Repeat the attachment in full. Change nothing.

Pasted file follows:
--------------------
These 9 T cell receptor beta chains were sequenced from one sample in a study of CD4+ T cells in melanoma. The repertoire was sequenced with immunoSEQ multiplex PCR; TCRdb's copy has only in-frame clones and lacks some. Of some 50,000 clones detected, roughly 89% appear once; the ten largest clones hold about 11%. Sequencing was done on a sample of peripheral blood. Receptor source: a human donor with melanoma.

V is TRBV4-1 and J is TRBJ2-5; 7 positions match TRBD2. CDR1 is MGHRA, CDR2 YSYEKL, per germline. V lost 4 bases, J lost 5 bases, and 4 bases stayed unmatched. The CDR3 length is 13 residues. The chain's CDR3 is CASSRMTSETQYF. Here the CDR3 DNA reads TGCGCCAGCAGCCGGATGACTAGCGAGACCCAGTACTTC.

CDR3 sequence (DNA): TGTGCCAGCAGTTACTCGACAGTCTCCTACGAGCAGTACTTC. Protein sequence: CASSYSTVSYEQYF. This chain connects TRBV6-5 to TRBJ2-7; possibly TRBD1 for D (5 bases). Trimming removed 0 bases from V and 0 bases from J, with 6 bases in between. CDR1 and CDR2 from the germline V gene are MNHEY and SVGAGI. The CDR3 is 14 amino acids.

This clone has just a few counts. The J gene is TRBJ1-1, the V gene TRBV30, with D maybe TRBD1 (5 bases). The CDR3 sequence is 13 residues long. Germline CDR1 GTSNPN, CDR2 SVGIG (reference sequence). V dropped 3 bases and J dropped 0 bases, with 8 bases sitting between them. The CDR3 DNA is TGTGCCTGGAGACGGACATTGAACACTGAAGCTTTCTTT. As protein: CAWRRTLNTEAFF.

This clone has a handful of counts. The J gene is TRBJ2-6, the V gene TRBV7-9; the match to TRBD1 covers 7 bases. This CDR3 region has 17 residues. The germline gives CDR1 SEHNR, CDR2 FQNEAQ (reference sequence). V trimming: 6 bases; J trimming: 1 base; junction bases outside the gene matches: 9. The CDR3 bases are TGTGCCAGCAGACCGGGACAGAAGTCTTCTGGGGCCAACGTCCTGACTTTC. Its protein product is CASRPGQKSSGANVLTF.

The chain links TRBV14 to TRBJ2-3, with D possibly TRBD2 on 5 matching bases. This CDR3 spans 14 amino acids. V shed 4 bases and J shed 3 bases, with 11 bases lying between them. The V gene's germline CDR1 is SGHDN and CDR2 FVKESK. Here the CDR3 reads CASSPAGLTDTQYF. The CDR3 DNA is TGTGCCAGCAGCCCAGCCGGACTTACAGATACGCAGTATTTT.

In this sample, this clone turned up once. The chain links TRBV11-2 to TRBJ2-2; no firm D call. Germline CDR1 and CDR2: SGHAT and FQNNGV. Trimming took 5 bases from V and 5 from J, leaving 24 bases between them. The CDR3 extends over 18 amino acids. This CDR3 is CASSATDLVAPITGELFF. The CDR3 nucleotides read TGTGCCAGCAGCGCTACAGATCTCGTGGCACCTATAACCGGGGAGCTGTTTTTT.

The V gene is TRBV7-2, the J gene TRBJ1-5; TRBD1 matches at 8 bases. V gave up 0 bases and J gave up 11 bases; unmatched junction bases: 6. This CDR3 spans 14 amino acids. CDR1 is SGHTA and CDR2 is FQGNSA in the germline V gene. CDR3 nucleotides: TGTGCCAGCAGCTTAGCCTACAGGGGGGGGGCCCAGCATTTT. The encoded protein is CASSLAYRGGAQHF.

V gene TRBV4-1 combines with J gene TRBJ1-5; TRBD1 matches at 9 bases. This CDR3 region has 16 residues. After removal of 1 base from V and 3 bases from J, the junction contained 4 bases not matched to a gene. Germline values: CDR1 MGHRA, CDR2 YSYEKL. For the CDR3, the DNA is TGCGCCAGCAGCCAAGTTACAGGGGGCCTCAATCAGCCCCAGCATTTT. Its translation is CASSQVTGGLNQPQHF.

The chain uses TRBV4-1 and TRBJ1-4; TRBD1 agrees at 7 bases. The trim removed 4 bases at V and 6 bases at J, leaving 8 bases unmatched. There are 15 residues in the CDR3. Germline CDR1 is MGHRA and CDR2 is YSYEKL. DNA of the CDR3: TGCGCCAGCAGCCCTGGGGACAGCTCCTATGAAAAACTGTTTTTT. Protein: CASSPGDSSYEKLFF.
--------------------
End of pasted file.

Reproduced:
These 9 T cell receptor beta chains were sequenced from one sample in a study of CD4+ T cells in melanoma. The repertoire was sequenced with immunoSEQ multiplex PCR; TCRdb's copy has only in-frame clones and lacks some. Of some 50,000 clones detected, roughly 89% appear once; the ten largest clones hold about 11%. Sequencing was done on a sample of peripheral blood. Receptor source: a human donor with melanoma.

V is TRBV4-1 and J is TRBJ2-5; 7 positions match TRBD2. CDR1 is MGHRA, CDR2 YSYEKL, per germline. V lost 4 bases, J lost 5 bases, and 4 bases stayed unmatched. The CDR3 length is 13 residues. The chain's CDR3 is CASSRMTSETQYF. Here the CDR3 DNA reads TGCGCCAGCAGCCGGATGACTAGCGAGACCCAGTACTTC.

CDR3 sequence (DNA): TGTGCCAGCAGTTACTCGACAGTCTCCTACGAGCAGTACTTC. Protein sequence: CASSYSTVSYEQYF. This chain connects TRBV6-5 to TRBJ2-7; possibly TRBD1 for D (5 bases). Trimming removed 0 bases from V and 0 bases from J, with 6 bases in between. CDR1 and CDR2 from the germline V gene are MNHEY and SVGAGI. The CDR3 is 14 amino acids.

This clone has just a few counts. The J gene is TRBJ1-1, the V gene TRBV30, with D maybe TRBD1 (5 bases). The CDR3 sequence is 13 residues long. Germline CDR1 GTSNPN, CDR2 SVGIG (reference sequence). V dropped 3 bases and J dropped 0 bases, with 8 bases sitting between them. The CDR3 DNA is TGTGCCTGGAGACGGACATTGAACACTGAAGCTTTCTTT. As protein: CAWRRTLNTEAFF.

This clone has a handful of counts. The J gene is TRBJ2-6, the V gene TRBV7-9; the match to TRBD1 covers 7 bases. This CDR3 region has 17 residues. The germline gives CDR1 SEHNR, CDR2 FQNEAQ (reference sequence). V trimming: 6 bases; J trimming: 1 base; junction bases outside the gene matches: 9. The CDR3 bases are TGTGCCAGCAGACCGGGACAGAAGTCTTCTGGGGCCAACGTCCTGACTTTC. Its protein product is CASRPGQKSSGANVLTF.

The chain links TRBV14 to TRBJ2-3, with D possibly TRBD2 on 5 matching bases. This CDR3 spans 14 amino acids. V shed 4 bases and J shed 3 bases, with 11 bases lying between them. The V gene's germline CDR1 is SGHDN and CDR2 FVKESK. Here the CDR3 reads CASSPAGLTDTQYF. The CDR3 DNA is TGTGCCAGCAGCCCAGCCGGACTTACAGATACGCAGTATTTT.

In this sample, this clone turned up once. The chain links TRBV11-2 to TRBJ2-2; no firm D call. Germline CDR1 and CDR2: SGHAT and FQNNGV. Trimming took 5 bases from V and 5 from J, leaving 24 bases between them. The CDR3 extends over 18 amino acids. This CDR3 is CASSATDLVAPITGELFF. The CDR3 nucleotides read TGTGCCAGCAGCGCTACAGATCTCGTGGCACCTATAACCGGGGAGCTGTTTTTT.

The V gene is TRBV7-2, the J gene TRBJ1-5; TRBD1 matches at 8 bases. V gave up 0 bases and J gave up 11 bases; unmatched junction bases: 6. This CDR3 spans 14 amino acids. CDR1 is SGHTA and CDR2 is FQGNSA in the germline V gene. CDR3 nucleotides: TGTGCCAGCAGCTTAGCCTACAGGGGGGGGGCCCAGCATTTT. The encoded protein is CASSLAYRGGAQHF.

V gene TRBV4-1 combines with J gene TRBJ1-5; TRBD1 matches at 9 bases. This CDR3 region has 16 residues. After removal of 1 base from V and 3 bases from J, the junction contained 4 bases not matched to a gene. Germline values: CDR1 MGHRA, CDR2 YSYEKL. For the CDR3, the DNA is TGCGCCAGCAGCCAAGTTACAGGGGGCCTCAATCAGCCCCAGCATTTT. Its translation is CASSQVTGGLNQPQHF.

The chain uses TRBV4-1 and TRBJ1-4; TRBD1 agrees at 7 bases. The trim removed 4 bases at V and 6 bases at J, leaving 8 bases unmatched. There are 15 residues in the CDR3. Germline CDR1 is MGHRA and CDR2 is YSYEKL. DNA of the CDR3: TGCGCCAGCAGCCCTGGGGACAGCTCCTATGAAAAACTGTTTTTT. Protein: CASSPGDSSYEKLFF.